Keystone

Free Keystone by Luke Talbot

Book: Keystone by Luke Talbot Read Free Book Online
Authors: Luke Talbot
and looked up at George. “That was a clue, Mr Turner.” He
nodded towards three people standing next to what looked like a water cylinder
connected to a personal computer. “That and the fact that their X-ray shows
that there is a large open space beneath my feet.”
    “You got here just
in time,” Gail said. “The Professor received the authorisation a while ago to
go ahead with the excavation and remove the block.”
    George
grinned. “I would like to see that.”
    “See it?”
Mamdouh raised an eyebrow. “If you don’t mind, you can help us by pulling on
one of the ropes!”
     
      One end of the stone was to be lifted from its
seat using a large industrial jack. It looked like a scaled down forklift truck
about two feet high, and was being operated by three engineers from Cairo. Two
small indents had been drilled into the bedrock against the end of the engraved
stone, to allow the jack’s small metal feet to be wedged underneath it.
Compressed air was forced into the machine’s pistons, and the stone rose slowly.
As its base crept above the bedrock, a long metal rod, flat on one side, barely
an inch thick but made of high density carbon steel, was slipped under from one
side and pushed through until it protruded out on both sides like an axel.   Its flat edge was facing down, stopping it
from rolling out from under the heavy stone.
    One of the
engineers crouched down and shone a torch underneath the stone to verify that
the lip on which the stone sat ran uninterrupted around the perimeter of the
hole.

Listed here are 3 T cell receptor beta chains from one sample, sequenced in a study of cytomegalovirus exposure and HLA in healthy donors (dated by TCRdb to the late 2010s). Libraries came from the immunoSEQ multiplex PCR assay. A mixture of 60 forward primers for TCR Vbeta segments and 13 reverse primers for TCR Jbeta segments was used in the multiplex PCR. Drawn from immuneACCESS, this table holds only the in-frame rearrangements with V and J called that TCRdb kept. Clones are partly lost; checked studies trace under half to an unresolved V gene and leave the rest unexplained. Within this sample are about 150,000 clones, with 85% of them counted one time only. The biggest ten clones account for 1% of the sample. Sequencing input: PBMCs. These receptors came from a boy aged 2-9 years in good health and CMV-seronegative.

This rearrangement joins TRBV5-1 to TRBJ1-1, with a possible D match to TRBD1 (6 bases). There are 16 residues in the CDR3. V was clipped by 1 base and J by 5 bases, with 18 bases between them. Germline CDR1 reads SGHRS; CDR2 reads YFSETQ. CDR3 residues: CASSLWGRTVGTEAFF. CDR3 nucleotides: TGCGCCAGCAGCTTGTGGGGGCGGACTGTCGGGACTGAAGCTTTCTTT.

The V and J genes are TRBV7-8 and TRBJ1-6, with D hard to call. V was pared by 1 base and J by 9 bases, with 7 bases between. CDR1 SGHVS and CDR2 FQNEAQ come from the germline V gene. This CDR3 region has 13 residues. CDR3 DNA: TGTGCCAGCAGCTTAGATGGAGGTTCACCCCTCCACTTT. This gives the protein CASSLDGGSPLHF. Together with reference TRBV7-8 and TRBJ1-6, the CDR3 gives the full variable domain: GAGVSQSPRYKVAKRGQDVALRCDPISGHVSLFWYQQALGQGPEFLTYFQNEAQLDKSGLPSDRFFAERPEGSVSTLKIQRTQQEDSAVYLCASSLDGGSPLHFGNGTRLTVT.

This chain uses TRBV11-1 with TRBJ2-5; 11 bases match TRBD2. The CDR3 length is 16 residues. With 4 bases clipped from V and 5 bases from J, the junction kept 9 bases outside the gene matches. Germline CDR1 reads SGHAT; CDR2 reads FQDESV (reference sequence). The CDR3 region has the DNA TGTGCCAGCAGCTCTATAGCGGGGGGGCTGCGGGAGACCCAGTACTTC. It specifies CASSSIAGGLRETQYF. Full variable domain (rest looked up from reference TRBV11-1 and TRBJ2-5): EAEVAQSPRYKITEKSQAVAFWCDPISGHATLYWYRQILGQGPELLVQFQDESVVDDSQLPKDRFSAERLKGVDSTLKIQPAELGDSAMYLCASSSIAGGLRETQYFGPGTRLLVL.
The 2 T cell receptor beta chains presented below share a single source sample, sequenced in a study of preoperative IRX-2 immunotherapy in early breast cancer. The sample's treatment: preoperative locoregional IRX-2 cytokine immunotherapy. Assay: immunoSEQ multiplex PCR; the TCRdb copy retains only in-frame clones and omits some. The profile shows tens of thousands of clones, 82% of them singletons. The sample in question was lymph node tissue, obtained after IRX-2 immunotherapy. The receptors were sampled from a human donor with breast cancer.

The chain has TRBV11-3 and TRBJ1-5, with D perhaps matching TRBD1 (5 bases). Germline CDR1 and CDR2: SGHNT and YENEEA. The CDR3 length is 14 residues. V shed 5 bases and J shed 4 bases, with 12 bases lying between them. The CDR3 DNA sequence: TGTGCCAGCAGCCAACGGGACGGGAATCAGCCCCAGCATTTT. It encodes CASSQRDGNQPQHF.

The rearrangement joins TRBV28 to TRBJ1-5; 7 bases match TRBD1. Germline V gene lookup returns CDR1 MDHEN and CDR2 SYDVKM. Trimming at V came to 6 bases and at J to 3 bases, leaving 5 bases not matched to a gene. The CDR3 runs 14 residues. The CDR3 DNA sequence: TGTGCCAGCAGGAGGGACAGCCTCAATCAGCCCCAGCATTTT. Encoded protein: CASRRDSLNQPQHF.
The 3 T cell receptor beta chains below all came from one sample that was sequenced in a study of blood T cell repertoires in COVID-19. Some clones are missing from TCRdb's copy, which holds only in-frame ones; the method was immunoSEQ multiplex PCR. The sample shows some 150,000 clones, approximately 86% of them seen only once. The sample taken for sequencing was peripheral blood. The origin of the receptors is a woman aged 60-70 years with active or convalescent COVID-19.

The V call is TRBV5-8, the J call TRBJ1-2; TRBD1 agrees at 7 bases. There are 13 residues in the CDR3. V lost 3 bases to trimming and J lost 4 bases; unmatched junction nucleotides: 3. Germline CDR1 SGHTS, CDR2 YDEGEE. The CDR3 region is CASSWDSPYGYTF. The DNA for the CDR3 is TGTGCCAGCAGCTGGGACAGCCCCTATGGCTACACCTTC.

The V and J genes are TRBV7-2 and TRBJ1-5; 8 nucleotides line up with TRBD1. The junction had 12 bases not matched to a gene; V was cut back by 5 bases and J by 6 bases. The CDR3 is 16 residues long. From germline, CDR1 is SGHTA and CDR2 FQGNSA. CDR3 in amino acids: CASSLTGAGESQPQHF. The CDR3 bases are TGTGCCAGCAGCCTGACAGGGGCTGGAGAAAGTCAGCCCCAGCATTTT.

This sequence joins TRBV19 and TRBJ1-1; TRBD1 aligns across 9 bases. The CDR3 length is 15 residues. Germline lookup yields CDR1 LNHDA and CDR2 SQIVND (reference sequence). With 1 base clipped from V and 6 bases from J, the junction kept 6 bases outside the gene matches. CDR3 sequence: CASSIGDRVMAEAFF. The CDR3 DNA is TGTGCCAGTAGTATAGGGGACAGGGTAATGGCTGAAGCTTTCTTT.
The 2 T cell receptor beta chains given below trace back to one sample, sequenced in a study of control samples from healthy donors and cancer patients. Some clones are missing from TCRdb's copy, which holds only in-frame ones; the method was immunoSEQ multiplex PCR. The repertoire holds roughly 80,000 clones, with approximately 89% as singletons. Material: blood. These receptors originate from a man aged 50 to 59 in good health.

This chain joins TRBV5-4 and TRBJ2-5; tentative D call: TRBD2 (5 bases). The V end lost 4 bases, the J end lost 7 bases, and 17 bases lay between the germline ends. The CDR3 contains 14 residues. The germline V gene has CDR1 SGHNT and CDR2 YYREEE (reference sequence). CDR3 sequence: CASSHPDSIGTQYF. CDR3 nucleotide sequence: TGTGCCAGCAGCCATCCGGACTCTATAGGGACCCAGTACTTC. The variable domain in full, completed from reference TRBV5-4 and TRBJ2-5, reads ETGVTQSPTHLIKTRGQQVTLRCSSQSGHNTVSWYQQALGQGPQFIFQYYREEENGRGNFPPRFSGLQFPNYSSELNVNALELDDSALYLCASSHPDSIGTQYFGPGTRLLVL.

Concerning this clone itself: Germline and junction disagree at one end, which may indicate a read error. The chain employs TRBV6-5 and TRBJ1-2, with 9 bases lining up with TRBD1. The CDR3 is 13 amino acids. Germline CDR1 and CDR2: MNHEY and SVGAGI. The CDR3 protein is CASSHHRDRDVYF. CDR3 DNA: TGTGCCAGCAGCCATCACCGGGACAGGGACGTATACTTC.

“If the ledge
is only partial, or damaged, then when we pull on the stone it may fall into
the hole, which would make things rather complicated.” Mamdouh had told them.
    After several
seconds the engineer stood up nodding and said one word in Arabic to his
captive audience. “He saw steps in the hole,” Ben translated for Gail and
George.
    Air began to
escape from the jack’s piston as the engineer gently lowered the stone to sit
comfortably on the carbon steel rod.   The
engineer who had positioned the rod gave a thumbs up signal to his colleagues,
and they proceeded to remove their machinery.
    A hundred foot
synthetic rope was then wrapped twice round the stone. The two loose ends, one
coming from either side, were passed through a steel ring three inches in
diameter positioned at the raised end. The two ropes were then given to two
groups of three people wearing gloves and standing a foot above the bedrock,
outside the trench.   From above, the two
groups, rope and stone looked like a giant letter Y; they would be pulling it
back to where it had first stood, thousands of years earlier.
    Ben and George
positioned themselves at the back of one of the groups.
    “Pull gently,”
Mamdouh ordered as he watched from inside the trench.
    The two ropes
became taught and the loops around the stone creaked as the six people
nervously applied their weight. It gently shifted towards them, uncovering six
inches of the stairway beneath.
    The engineer
who had shone the torch under the stone proceeded to spray its path with a
water-based lubricant, to facilitate its passage.   The Professor walked to and fro around the
stone as it slid slowly away, until after barely five minutes of pulling it was
clear.
    He held his
hand up to stop the eager Al Jazeera photographer from approaching the hole and
shouted out in Arabic.   The photographer
backed off, pushed up the rim of his baseball cap and shook his head in
confusion before taking several dozen photos from a short distance, outside the
trench.
    “We must
catalogue the finds first, for archaeology, before letting Al Jazeera in.” Ben
explained in English.
    “Is it just
me, or does Mamdouh look a little nervous?” Gail quizzed him. “More nervous
than excited?”
    Ben thought
about this for a while before responding. “I cannot say what the difference
between nervous and excited is, Gail. If it were me, I would be running down
the steps already,” he

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